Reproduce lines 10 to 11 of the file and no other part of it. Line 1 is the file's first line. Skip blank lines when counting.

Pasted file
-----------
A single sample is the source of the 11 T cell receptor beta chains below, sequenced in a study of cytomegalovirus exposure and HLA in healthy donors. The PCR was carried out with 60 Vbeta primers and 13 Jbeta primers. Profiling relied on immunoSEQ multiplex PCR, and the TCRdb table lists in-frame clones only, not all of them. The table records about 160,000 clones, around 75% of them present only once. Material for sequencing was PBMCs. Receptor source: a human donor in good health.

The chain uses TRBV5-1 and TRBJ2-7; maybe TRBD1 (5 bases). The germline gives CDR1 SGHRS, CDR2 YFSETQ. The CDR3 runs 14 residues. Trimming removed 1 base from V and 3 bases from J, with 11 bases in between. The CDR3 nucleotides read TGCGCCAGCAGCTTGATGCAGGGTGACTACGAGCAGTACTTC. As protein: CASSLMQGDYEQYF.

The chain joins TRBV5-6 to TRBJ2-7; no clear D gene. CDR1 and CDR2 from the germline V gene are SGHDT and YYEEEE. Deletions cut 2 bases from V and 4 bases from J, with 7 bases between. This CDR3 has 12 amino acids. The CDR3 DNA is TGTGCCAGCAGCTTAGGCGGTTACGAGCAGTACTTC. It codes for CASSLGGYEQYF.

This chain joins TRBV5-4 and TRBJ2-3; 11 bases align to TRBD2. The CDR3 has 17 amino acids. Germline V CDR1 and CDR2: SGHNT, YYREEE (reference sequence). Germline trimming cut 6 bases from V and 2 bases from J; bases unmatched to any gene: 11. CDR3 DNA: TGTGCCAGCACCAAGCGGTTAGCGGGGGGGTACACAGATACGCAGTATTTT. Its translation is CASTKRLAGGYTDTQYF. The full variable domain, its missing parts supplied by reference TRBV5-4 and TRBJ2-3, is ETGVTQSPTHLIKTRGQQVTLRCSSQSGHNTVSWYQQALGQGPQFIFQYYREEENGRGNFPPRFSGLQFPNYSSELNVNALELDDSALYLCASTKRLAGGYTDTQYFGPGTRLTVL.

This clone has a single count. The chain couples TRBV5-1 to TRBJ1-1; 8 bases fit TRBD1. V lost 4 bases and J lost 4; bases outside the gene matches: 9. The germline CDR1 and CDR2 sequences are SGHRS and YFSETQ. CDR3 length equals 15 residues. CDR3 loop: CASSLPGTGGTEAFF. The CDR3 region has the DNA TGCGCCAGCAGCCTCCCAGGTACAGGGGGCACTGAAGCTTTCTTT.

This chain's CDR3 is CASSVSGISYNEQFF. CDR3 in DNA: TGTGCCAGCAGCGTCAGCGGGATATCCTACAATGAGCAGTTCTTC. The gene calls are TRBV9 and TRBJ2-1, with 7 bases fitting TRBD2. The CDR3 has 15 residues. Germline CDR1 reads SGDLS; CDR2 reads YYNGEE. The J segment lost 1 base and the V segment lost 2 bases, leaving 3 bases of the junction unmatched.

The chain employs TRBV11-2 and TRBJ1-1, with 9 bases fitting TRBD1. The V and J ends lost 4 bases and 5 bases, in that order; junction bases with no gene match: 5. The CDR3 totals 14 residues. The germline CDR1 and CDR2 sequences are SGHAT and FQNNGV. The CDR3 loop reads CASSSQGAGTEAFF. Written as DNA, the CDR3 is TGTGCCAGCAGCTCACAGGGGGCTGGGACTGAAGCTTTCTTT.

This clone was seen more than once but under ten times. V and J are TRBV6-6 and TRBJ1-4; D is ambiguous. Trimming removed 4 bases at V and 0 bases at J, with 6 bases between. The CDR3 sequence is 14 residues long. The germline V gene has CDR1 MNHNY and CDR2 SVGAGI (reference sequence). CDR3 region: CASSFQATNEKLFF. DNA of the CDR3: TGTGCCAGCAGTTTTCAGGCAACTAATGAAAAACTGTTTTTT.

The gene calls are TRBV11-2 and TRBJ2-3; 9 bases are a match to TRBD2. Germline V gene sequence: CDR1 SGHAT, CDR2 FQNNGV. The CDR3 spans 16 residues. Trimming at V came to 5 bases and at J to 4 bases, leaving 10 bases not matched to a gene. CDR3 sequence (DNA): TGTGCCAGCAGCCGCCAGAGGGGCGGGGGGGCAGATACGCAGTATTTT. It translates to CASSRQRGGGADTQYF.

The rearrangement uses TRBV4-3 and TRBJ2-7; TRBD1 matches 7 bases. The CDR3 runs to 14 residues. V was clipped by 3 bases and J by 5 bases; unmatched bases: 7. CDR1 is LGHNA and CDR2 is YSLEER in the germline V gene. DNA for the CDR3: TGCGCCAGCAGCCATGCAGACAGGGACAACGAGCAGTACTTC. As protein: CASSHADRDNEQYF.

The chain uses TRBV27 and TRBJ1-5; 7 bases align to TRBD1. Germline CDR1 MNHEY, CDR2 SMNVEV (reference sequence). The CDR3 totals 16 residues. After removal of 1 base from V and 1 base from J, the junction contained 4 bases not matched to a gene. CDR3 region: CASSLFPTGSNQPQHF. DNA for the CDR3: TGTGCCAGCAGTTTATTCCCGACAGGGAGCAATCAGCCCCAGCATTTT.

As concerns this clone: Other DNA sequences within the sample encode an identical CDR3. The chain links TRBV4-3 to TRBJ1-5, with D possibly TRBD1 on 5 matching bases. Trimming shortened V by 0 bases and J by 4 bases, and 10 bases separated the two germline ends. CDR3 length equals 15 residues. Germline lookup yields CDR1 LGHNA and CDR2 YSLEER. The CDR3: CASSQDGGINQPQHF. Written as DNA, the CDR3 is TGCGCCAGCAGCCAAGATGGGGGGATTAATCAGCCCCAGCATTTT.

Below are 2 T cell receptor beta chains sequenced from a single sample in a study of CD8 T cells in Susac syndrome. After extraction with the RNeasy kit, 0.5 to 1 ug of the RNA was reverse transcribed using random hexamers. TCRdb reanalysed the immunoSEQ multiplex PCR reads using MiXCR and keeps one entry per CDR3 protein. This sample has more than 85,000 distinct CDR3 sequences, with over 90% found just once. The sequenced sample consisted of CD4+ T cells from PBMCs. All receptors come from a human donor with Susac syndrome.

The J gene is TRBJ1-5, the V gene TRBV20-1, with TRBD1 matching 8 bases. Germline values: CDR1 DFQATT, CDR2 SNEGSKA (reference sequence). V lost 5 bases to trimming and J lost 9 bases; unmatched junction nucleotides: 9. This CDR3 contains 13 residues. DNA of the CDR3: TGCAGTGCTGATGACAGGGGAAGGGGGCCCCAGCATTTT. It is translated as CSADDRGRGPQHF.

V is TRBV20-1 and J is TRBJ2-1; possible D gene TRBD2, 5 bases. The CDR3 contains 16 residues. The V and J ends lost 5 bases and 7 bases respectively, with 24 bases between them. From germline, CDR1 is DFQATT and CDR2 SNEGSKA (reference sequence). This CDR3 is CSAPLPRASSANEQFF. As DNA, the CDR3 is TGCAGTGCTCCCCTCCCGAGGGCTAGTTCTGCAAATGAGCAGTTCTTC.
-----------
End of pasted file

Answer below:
The rearrangement uses TRBV4-3 and TRBJ2-7; TRBD1 matches 7 bases. The CDR3 runs to 14 residues. V was clipped by 3 bases and J by 5 bases; unmatched bases: 7. CDR1 is LGHNA and CDR2 is YSLEER in the germline V gene. DNA for the CDR3: TGCGCCAGCAGCCATGCAGACAGGGACAACGAGCAGTACTTC. As protein: CASSHADRDNEQYF.

The chain uses TRBV27 and TRBJ1-5; 7 bases align to TRBD1. Germline CDR1 MNHEY, CDR2 SMNVEV (reference sequence). The CDR3 totals 16 residues. After removal of 1 base from V and 1 base from J, the junction contained 4 bases not matched to a gene. CDR3 region: CASSLFPTGSNQPQHF. DNA for the CDR3: TGTGCCAGCAGTTTATTCCCGACAGGGAGCAATCAGCCCCAGCATTTT.